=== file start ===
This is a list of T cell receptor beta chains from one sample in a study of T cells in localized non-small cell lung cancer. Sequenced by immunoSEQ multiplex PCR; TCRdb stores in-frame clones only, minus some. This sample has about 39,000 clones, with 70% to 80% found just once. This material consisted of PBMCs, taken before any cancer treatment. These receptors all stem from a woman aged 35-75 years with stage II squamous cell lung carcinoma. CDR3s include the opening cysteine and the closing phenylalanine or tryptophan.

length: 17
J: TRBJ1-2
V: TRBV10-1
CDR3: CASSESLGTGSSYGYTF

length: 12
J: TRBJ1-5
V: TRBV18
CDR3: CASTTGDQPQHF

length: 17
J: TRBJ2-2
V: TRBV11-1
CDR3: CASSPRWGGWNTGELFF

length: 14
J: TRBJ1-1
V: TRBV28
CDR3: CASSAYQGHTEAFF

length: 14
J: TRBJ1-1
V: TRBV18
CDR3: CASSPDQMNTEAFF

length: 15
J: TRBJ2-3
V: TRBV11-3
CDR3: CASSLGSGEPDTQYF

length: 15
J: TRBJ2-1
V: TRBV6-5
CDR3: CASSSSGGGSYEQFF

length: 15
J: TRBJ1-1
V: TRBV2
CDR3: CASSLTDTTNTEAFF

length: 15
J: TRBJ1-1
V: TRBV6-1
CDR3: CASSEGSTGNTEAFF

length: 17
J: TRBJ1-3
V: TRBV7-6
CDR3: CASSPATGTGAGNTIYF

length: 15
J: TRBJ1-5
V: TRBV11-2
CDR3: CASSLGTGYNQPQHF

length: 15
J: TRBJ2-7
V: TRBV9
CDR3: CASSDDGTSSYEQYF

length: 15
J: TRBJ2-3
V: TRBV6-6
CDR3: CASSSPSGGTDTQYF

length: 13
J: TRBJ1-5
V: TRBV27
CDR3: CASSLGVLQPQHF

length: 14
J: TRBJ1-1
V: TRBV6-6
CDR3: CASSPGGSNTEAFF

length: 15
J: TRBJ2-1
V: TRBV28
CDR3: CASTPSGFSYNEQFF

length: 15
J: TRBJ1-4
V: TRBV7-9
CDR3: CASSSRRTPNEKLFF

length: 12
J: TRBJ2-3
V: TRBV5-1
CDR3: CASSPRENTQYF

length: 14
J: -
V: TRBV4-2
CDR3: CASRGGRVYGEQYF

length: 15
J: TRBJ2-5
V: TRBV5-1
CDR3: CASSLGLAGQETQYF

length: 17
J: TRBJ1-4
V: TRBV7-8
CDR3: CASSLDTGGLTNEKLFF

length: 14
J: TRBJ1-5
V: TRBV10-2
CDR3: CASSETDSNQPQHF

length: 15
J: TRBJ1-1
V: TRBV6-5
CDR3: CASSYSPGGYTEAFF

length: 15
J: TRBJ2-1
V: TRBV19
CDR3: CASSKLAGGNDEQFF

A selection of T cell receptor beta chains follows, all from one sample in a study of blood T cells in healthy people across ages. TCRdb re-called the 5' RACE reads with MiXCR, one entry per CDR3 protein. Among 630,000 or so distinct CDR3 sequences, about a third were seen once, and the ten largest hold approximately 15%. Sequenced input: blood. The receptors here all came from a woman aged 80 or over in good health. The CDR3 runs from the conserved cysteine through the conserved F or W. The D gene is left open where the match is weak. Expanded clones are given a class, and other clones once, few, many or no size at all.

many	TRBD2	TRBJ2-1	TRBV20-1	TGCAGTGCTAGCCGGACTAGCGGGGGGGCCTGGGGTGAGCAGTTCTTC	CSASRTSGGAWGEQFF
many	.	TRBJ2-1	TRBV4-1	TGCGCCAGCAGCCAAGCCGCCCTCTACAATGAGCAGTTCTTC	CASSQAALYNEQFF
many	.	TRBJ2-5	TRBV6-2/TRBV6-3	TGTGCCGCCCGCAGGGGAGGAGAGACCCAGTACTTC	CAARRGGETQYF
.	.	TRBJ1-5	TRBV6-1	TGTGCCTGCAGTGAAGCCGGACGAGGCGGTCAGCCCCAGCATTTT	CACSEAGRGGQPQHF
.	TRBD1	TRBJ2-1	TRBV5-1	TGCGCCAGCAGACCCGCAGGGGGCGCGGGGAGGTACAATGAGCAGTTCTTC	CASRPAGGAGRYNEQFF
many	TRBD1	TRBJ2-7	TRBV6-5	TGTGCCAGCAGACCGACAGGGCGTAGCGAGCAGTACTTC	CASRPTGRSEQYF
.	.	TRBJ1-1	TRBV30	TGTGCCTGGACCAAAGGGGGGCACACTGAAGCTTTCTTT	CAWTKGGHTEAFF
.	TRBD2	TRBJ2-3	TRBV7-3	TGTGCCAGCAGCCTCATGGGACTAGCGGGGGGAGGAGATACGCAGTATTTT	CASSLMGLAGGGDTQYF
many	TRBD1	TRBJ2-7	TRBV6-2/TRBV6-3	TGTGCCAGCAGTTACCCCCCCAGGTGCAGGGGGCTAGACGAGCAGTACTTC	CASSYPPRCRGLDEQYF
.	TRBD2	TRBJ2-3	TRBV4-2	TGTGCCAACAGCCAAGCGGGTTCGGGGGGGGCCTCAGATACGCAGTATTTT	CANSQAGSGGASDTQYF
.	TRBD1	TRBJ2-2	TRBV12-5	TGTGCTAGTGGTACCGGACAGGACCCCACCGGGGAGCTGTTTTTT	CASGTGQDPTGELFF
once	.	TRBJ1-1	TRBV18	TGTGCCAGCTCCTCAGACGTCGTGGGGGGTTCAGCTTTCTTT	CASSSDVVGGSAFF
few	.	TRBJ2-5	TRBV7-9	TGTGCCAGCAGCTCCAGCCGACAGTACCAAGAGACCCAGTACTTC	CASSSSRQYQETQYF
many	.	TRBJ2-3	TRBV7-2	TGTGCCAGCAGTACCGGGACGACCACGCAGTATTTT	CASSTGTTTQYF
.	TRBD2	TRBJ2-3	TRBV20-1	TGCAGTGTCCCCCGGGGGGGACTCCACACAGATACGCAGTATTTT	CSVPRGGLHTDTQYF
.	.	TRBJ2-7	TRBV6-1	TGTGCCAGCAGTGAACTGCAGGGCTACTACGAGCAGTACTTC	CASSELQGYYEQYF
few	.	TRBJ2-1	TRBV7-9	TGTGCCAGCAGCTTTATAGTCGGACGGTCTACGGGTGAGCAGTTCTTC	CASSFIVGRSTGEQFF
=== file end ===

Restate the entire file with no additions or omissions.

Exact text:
This is a list of T cell receptor beta chains from one sample in a study of T cells in localized non-small cell lung cancer. Sequenced by immunoSEQ multiplex PCR; TCRdb stores in-frame clones only, minus some. This sample has about 39,000 clones, with 70% to 80% found just once. This material consisted of PBMCs, taken before any cancer treatment. These receptors all stem from a woman aged 35-75 years with stage II squamous cell lung carcinoma. CDR3s include the opening cysteine and the closing phenylalanine or tryptophan.

length: 17
J: TRBJ1-2
V: TRBV10-1
CDR3: CASSESLGTGSSYGYTF

length: 12
J: TRBJ1-5
V: TRBV18
CDR3: CASTTGDQPQHF

length: 17
J: TRBJ2-2
V: TRBV11-1
CDR3: CASSPRWGGWNTGELFF

length: 14
J: TRBJ1-1
V: TRBV28
CDR3: CASSAYQGHTEAFF

length: 14
J: TRBJ1-1
V: TRBV18
CDR3: CASSPDQMNTEAFF

length: 15
J: TRBJ2-3
V: TRBV11-3
CDR3: CASSLGSGEPDTQYF

length: 15
J: TRBJ2-1
V: TRBV6-5
CDR3: CASSSSGGGSYEQFF

length: 15
J: TRBJ1-1
V: TRBV2
CDR3: CASSLTDTTNTEAFF

length: 15
J: TRBJ1-1
V: TRBV6-1
CDR3: CASSEGSTGNTEAFF

length: 17
J: TRBJ1-3
V: TRBV7-6
CDR3: CASSPATGTGAGNTIYF

length: 15
J: TRBJ1-5
V: TRBV11-2
CDR3: CASSLGTGYNQPQHF

length: 15
J: TRBJ2-7
V: TRBV9
CDR3: CASSDDGTSSYEQYF

length: 15
J: TRBJ2-3
V: TRBV6-6
CDR3: CASSSPSGGTDTQYF

length: 13
J: TRBJ1-5
V: TRBV27
CDR3: CASSLGVLQPQHF

length: 14
J: TRBJ1-1
V: TRBV6-6
CDR3: CASSPGGSNTEAFF

length: 15
J: TRBJ2-1
V: TRBV28
CDR3: CASTPSGFSYNEQFF

length: 15
J: TRBJ1-4
V: TRBV7-9
CDR3: CASSSRRTPNEKLFF

length: 12
J: TRBJ2-3
V: TRBV5-1
CDR3: CASSPRENTQYF

length: 14
J: -
V: TRBV4-2
CDR3: CASRGGRVYGEQYF

length: 15
J: TRBJ2-5
V: TRBV5-1
CDR3: CASSLGLAGQETQYF

length: 17
J: TRBJ1-4
V: TRBV7-8
CDR3: CASSLDTGGLTNEKLFF

length: 14
J: TRBJ1-5
V: TRBV10-2
CDR3: CASSETDSNQPQHF

length: 15
J: TRBJ1-1
V: TRBV6-5
CDR3: CASSYSPGGYTEAFF

length: 15
J: TRBJ2-1
V: TRBV19
CDR3: CASSKLAGGNDEQFF

A selection of T cell receptor beta chains follows, all from one sample in a study of blood T cells in healthy people across ages. TCRdb re-called the 5' RACE reads with MiXCR, one entry per CDR3 protein. Among 630,000 or so distinct CDR3 sequences, about a third were seen once, and the ten largest hold approximately 15%. Sequenced input: blood. The receptors here all came from a woman aged 80 or over in good health. The CDR3 runs from the conserved cysteine through the conserved F or W. The D gene is left open where the match is weak. Expanded clones are given a class, and other clones once, few, many or no size at all.

many	TRBD2	TRBJ2-1	TRBV20-1	TGCAGTGCTAGCCGGACTAGCGGGGGGGCCTGGGGTGAGCAGTTCTTC	CSASRTSGGAWGEQFF
many	.	TRBJ2-1	TRBV4-1	TGCGCCAGCAGCCAAGCCGCCCTCTACAATGAGCAGTTCTTC	CASSQAALYNEQFF
many	.	TRBJ2-5	TRBV6-2/TRBV6-3	TGTGCCGCCCGCAGGGGAGGAGAGACCCAGTACTTC	CAARRGGETQYF
.	.	TRBJ1-5	TRBV6-1	TGTGCCTGCAGTGAAGCCGGACGAGGCGGTCAGCCCCAGCATTTT	CACSEAGRGGQPQHF
.	TRBD1	TRBJ2-1	TRBV5-1	TGCGCCAGCAGACCCGCAGGGGGCGCGGGGAGGTACAATGAGCAGTTCTTC	CASRPAGGAGRYNEQFF
many	TRBD1	TRBJ2-7	TRBV6-5	TGTGCCAGCAGACCGACAGGGCGTAGCGAGCAGTACTTC	CASRPTGRSEQYF
.	.	TRBJ1-1	TRBV30	TGTGCCTGGACCAAAGGGGGGCACACTGAAGCTTTCTTT	CAWTKGGHTEAFF
.	TRBD2	TRBJ2-3	TRBV7-3	TGTGCCAGCAGCCTCATGGGACTAGCGGGGGGAGGAGATACGCAGTATTTT	CASSLMGLAGGGDTQYF
many	TRBD1	TRBJ2-7	TRBV6-2/TRBV6-3	TGTGCCAGCAGTTACCCCCCCAGGTGCAGGGGGCTAGACGAGCAGTACTTC	CASSYPPRCRGLDEQYF
.	TRBD2	TRBJ2-3	TRBV4-2	TGTGCCAACAGCCAAGCGGGTTCGGGGGGGGCCTCAGATACGCAGTATTTT	CANSQAGSGGASDTQYF
.	TRBD1	TRBJ2-2	TRBV12-5	TGTGCTAGTGGTACCGGACAGGACCCCACCGGGGAGCTGTTTTTT	CASGTGQDPTGELFF
once	.	TRBJ1-1	TRBV18	TGTGCCAGCTCCTCAGACGTCGTGGGGGGTTCAGCTTTCTTT	CASSSDVVGGSAFF
few	.	TRBJ2-5	TRBV7-9	TGTGCCAGCAGCTCCAGCCGACAGTACCAAGAGACCCAGTACTTC	CASSSSRQYQETQYF
many	.	TRBJ2-3	TRBV7-2	TGTGCCAGCAGTACCGGGACGACCACGCAGTATTTT	CASSTGTTTQYF
.	TRBD2	TRBJ2-3	TRBV20-1	TGCAGTGTCCCCCGGGGGGGACTCCACACAGATACGCAGTATTTT	CSVPRGGLHTDTQYF
.	.	TRBJ2-7	TRBV6-1	TGTGCCAGCAGTGAACTGCAGGGCTACTACGAGCAGTACTTC	CASSELQGYYEQYF
few	.	TRBJ2-1	TRBV7-9	TGTGCCAGCAGCTTTATAGTCGGACGGTCTACGGGTGAGCAGTTCTTC	CASSFIVGRSTGEQFF